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Jihad Then and Now By: Lee Harris
Policy Review | Monday, October 16, 2006


For anyone wishing to understand jihad — that “peculiar institution” of Islam — Andrew Bostom has provided an immense service with The Legacy of Jihad.

Beginning with a splendid 80-page survey and overview of the history of that subject by Bostom himself, followed by an extensive anthology of writings on the topic of jihad and some of its accompanying features, this book, the product of exhaustive scholarly research, is written with a profound sense of urgency. Bostom, a professor of medicine at Brown who became a passionately committed scholar of Islam after 9/11, wants his readers to grapple themselves with the historical evidence and to come to their own conclusions about the significance of jihad.

Nevertheless, there can be no doubt that for him there are few challenges facing the liberal West today greater than that posed by radical Islam’s revival of the classical ideal of jihad. In his acknowledgments, Bostom expresses the touching wish that his own children and their children may “thrive in a world where the devastating institution of jihad has been acknowledged, renounced, dismantled, and relegated forever to the dustbin of history by Muslims themselves.” Yet, after reading and pondering this invaluable book, it is difficult not to ask, Why should Muslims renounce and dismantle an institution that, while it may have been devastating to those who have been its victims, has nevertheless been the historical agent by which Islamic culture has come to dominate such a vast expanse of our planet? What would prompt any culture to abandon a tradition that has permitted it not only to expand immensely from its original home, but also to make permanent conquests of so many hearts and minds?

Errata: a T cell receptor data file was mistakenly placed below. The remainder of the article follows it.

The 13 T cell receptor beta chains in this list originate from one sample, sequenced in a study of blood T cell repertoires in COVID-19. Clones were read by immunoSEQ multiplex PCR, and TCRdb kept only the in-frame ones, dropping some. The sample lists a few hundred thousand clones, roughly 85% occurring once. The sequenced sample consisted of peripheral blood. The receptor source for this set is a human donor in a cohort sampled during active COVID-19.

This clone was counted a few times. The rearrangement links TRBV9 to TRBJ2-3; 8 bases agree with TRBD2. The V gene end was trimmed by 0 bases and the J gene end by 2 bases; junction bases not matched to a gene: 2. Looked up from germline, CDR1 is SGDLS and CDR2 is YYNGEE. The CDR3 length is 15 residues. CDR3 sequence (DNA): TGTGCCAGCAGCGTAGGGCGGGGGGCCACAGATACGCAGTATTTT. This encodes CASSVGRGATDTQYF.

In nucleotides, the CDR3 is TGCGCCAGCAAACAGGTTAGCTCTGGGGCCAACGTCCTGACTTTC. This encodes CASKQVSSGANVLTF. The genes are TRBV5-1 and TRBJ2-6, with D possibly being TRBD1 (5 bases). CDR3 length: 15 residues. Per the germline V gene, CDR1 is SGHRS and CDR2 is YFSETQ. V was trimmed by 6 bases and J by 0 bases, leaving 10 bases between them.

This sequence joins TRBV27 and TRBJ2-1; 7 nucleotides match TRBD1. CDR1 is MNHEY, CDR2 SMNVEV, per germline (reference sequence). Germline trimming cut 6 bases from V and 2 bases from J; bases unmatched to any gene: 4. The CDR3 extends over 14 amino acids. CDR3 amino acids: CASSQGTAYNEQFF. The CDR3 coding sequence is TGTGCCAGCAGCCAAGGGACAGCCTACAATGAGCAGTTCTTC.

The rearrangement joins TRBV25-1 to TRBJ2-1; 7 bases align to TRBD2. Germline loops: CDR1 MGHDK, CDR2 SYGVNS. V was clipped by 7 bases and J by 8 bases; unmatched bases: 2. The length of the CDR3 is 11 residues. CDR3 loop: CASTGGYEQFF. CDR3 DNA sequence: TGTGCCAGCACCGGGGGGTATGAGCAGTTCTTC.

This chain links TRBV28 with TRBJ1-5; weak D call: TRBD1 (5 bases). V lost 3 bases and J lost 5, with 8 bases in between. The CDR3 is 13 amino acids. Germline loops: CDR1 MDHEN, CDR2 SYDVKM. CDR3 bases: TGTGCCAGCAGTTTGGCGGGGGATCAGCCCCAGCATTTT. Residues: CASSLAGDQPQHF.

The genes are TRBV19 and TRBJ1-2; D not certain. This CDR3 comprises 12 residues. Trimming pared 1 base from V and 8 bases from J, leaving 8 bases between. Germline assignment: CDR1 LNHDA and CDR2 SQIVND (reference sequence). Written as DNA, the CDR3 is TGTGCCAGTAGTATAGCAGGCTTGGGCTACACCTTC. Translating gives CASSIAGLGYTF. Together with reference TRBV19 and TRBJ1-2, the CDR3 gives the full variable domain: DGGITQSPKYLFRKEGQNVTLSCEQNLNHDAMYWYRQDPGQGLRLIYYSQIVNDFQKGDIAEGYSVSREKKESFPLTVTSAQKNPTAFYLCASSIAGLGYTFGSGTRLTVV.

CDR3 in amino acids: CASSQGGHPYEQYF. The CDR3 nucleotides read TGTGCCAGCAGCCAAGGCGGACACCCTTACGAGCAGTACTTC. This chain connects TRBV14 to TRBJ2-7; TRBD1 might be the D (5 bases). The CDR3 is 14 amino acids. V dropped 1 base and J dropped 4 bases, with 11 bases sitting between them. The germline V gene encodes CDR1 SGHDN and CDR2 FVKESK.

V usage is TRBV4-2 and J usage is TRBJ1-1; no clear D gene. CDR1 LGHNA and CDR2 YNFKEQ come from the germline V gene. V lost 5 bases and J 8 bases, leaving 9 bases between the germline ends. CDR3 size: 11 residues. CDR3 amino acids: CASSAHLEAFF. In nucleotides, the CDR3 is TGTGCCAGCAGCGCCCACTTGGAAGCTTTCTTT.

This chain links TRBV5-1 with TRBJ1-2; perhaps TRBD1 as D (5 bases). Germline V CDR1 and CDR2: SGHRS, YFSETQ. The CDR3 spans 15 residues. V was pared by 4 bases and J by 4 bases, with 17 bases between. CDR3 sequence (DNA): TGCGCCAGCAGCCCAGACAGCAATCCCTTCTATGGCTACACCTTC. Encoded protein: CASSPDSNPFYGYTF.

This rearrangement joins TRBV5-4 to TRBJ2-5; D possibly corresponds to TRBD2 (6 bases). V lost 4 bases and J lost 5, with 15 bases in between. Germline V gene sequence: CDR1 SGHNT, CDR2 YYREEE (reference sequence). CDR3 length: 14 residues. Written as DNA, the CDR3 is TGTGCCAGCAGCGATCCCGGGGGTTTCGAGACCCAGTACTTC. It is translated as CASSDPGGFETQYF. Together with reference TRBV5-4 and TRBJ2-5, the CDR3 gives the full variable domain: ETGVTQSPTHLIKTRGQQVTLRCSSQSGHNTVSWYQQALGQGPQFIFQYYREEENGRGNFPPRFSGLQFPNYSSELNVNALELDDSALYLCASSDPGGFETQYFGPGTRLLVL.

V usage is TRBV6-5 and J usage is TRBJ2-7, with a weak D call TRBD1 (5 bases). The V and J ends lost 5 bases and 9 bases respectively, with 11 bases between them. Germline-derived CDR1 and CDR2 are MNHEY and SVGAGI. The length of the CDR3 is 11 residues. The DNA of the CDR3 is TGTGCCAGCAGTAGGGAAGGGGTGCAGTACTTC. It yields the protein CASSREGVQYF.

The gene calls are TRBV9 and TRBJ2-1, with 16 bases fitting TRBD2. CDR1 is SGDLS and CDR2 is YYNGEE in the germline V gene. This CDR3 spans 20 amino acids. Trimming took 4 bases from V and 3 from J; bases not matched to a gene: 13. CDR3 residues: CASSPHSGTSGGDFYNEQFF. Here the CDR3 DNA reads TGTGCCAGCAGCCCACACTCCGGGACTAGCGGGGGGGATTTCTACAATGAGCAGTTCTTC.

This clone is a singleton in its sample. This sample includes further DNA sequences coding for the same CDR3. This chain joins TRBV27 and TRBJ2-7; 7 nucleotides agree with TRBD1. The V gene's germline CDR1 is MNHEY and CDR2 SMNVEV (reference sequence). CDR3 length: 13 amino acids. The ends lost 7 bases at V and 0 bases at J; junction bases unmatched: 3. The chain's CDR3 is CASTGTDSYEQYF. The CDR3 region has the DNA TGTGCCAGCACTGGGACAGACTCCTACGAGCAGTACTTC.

But before we address this question, let us first note the curious difficulty Bostom faced in simply getting his contemporaries to recognize that Islamic jihad is a peculiar institution — an institution quite unlike any other known to us. In our current climate of political correctness, there has been a reluctance even to acknowledge the most obvious facts about the nature of jihad. Indeed, just as there are Holocaust deniers, there is a contemporary tendency to deny the historical evidence relating to jihad, though, as Bostom’s book amply demonstrates, there is scarcely a lack of such evidence from any number of different sources, from every period, from the original wave of Arabic conquest in the seventh century to today’s headlines. Generally speaking, the approach of the jihaddeniers, both Muslim and non-Muslim, is to dispute the notion that there is anything historically distinctive and peculiar about the Islamic concept of jihad.

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